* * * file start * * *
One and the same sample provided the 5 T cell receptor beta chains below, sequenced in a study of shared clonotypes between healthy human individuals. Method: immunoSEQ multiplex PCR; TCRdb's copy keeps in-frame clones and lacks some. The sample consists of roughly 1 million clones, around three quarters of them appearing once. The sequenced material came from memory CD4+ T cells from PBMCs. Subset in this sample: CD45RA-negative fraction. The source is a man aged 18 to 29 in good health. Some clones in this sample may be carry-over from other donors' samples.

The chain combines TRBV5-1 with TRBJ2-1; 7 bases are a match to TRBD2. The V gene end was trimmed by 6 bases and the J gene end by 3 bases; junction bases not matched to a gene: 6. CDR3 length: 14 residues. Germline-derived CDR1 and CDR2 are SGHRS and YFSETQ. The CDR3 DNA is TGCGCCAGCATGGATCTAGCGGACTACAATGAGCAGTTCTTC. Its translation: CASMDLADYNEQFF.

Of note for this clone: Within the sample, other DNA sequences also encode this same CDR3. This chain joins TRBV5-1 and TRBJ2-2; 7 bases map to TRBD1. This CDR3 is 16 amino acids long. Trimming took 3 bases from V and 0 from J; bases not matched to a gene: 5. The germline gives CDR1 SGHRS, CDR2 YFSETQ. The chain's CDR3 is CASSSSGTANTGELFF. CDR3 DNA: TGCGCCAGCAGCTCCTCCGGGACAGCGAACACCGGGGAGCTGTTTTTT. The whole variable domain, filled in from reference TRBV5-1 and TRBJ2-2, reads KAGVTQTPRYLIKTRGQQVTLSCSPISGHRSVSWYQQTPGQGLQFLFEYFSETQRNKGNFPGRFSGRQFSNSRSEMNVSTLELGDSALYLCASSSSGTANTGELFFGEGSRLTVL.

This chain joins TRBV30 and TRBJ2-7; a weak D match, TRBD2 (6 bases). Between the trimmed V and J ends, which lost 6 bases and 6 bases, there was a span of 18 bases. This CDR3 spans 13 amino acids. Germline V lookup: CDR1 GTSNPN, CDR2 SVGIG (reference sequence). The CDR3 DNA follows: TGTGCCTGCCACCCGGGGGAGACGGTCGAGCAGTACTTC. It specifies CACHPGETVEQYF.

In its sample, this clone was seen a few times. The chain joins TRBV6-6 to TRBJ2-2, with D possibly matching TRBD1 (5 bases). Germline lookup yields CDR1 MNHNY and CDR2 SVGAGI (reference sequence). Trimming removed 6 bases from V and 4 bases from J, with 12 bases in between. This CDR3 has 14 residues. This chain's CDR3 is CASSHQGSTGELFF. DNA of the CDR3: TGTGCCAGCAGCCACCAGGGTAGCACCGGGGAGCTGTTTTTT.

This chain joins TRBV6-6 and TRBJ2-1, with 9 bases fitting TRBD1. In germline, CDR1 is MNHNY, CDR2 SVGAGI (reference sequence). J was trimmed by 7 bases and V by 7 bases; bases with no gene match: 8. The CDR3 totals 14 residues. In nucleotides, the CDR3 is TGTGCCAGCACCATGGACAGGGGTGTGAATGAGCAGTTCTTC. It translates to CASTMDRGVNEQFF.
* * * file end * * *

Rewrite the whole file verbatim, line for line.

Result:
One and the same sample provided the 5 T cell receptor beta chains below, sequenced in a study of shared clonotypes between healthy human individuals. Method: immunoSEQ multiplex PCR; TCRdb's copy keeps in-frame clones and lacks some. The sample consists of roughly 1 million clones, around three quarters of them appearing once. The sequenced material came from memory CD4+ T cells from PBMCs. Subset in this sample: CD45RA-negative fraction. The source is a man aged 18 to 29 in good health. Some clones in this sample may be carry-over from other donors' samples.

The chain combines TRBV5-1 with TRBJ2-1; 7 bases are a match to TRBD2. The V gene end was trimmed by 6 bases and the J gene end by 3 bases; junction bases not matched to a gene: 6. CDR3 length: 14 residues. Germline-derived CDR1 and CDR2 are SGHRS and YFSETQ. The CDR3 DNA is TGCGCCAGCATGGATCTAGCGGACTACAATGAGCAGTTCTTC. Its translation: CASMDLADYNEQFF.

Of note for this clone: Within the sample, other DNA sequences also encode this same CDR3. This chain joins TRBV5-1 and TRBJ2-2; 7 bases map to TRBD1. This CDR3 is 16 amino acids long. Trimming took 3 bases from V and 0 from J; bases not matched to a gene: 5. The germline gives CDR1 SGHRS, CDR2 YFSETQ. The chain's CDR3 is CASSSSGTANTGELFF. CDR3 DNA: TGCGCCAGCAGCTCCTCCGGGACAGCGAACACCGGGGAGCTGTTTTTT. The whole variable domain, filled in from reference TRBV5-1 and TRBJ2-2, reads KAGVTQTPRYLIKTRGQQVTLSCSPISGHRSVSWYQQTPGQGLQFLFEYFSETQRNKGNFPGRFSGRQFSNSRSEMNVSTLELGDSALYLCASSSSGTANTGELFFGEGSRLTVL.

This chain joins TRBV30 and TRBJ2-7; a weak D match, TRBD2 (6 bases). Between the trimmed V and J ends, which lost 6 bases and 6 bases, there was a span of 18 bases. This CDR3 spans 13 amino acids. Germline V lookup: CDR1 GTSNPN, CDR2 SVGIG (reference sequence). The CDR3 DNA follows: TGTGCCTGCCACCCGGGGGAGACGGTCGAGCAGTACTTC. It specifies CACHPGETVEQYF.

In its sample, this clone was seen a few times. The chain joins TRBV6-6 to TRBJ2-2, with D possibly matching TRBD1 (5 bases). Germline lookup yields CDR1 MNHNY and CDR2 SVGAGI (reference sequence). Trimming removed 6 bases from V and 4 bases from J, with 12 bases in between. This CDR3 has 14 residues. This chain's CDR3 is CASSHQGSTGELFF. DNA of the CDR3: TGTGCCAGCAGCCACCAGGGTAGCACCGGGGAGCTGTTTTTT.

This chain joins TRBV6-6 and TRBJ2-1, with 9 bases fitting TRBD1. In germline, CDR1 is MNHNY, CDR2 SVGAGI (reference sequence). J was trimmed by 7 bases and V by 7 bases; bases with no gene match: 8. The CDR3 totals 14 residues. In nucleotides, the CDR3 is TGTGCCAGCACCATGGACAGGGGTGTGAATGAGCAGTTCTTC. It translates to CASTMDRGVNEQFF.